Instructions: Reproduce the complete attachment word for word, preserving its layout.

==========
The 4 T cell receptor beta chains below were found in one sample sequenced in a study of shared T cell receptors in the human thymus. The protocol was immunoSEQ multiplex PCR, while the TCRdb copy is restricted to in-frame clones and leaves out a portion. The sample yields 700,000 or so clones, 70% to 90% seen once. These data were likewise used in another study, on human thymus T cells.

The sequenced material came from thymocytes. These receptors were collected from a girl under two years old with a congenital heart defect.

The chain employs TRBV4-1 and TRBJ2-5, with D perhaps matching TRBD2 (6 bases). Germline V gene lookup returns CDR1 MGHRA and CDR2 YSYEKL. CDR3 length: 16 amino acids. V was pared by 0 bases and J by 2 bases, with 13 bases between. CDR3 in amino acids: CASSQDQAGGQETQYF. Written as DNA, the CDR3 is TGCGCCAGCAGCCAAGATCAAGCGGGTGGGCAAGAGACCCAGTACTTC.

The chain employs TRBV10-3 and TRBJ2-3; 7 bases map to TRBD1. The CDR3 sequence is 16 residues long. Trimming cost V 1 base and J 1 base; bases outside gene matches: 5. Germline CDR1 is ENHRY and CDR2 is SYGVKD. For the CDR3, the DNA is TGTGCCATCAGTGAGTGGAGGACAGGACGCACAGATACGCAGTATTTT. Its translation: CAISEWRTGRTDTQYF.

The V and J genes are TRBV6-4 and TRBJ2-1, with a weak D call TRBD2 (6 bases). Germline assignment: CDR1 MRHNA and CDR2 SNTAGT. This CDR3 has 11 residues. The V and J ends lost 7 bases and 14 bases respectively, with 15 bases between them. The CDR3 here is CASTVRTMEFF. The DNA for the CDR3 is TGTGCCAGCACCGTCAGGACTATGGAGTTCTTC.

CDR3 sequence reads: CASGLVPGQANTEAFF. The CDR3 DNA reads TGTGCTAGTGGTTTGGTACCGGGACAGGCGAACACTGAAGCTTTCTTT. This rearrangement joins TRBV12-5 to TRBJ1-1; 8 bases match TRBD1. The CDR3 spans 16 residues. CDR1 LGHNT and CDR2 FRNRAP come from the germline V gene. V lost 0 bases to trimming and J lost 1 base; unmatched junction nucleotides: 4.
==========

The 4 T cell receptor beta chains below were found in one sample sequenced in a study of shared T cell receptors in the human thymus. The protocol was immunoSEQ multiplex PCR, while the TCRdb copy is restricted to in-frame clones and leaves out a portion. The sample yields 700,000 or so clones, 70% to 90% seen once. These data were likewise used in another study, on human thymus T cells.

The sequenced material came from thymocytes. These receptors were collected from a girl under two years old with a congenital heart defect.

The chain employs TRBV4-1 and TRBJ2-5, with D perhaps matching TRBD2 (6 bases). Germline V gene lookup returns CDR1 MGHRA and CDR2 YSYEKL. CDR3 length: 16 amino acids. V was pared by 0 bases and J by 2 bases, with 13 bases between. CDR3 in amino acids: CASSQDQAGGQETQYF. Written as DNA, the CDR3 is TGCGCCAGCAGCCAAGATCAAGCGGGTGGGCAAGAGACCCAGTACTTC.

The chain employs TRBV10-3 and TRBJ2-3; 7 bases map to TRBD1. The CDR3 sequence is 16 residues long. Trimming cost V 1 base and J 1 base; bases outside gene matches: 5. Germline CDR1 is ENHRY and CDR2 is SYGVKD. For the CDR3, the DNA is TGTGCCATCAGTGAGTGGAGGACAGGACGCACAGATACGCAGTATTTT. Its translation: CAISEWRTGRTDTQYF.

The V and J genes are TRBV6-4 and TRBJ2-1, with a weak D call TRBD2 (6 bases). Germline assignment: CDR1 MRHNA and CDR2 SNTAGT. This CDR3 has 11 residues. The V and J ends lost 7 bases and 14 bases respectively, with 15 bases between them. The CDR3 here is CASTVRTMEFF. The DNA for the CDR3 is TGTGCCAGCACCGTCAGGACTATGGAGTTCTTC.

CDR3 sequence reads: CASGLVPGQANTEAFF. The CDR3 DNA reads TGTGCTAGTGGTTTGGTACCGGGACAGGCGAACACTGAAGCTTTCTTT. This rearrangement joins TRBV12-5 to TRBJ1-1; 8 bases match TRBD1. The CDR3 spans 16 residues. CDR1 LGHNT and CDR2 FRNRAP come from the germline V gene. V lost 0 bases to trimming and J lost 1 base; unmatched junction nucleotides: 4.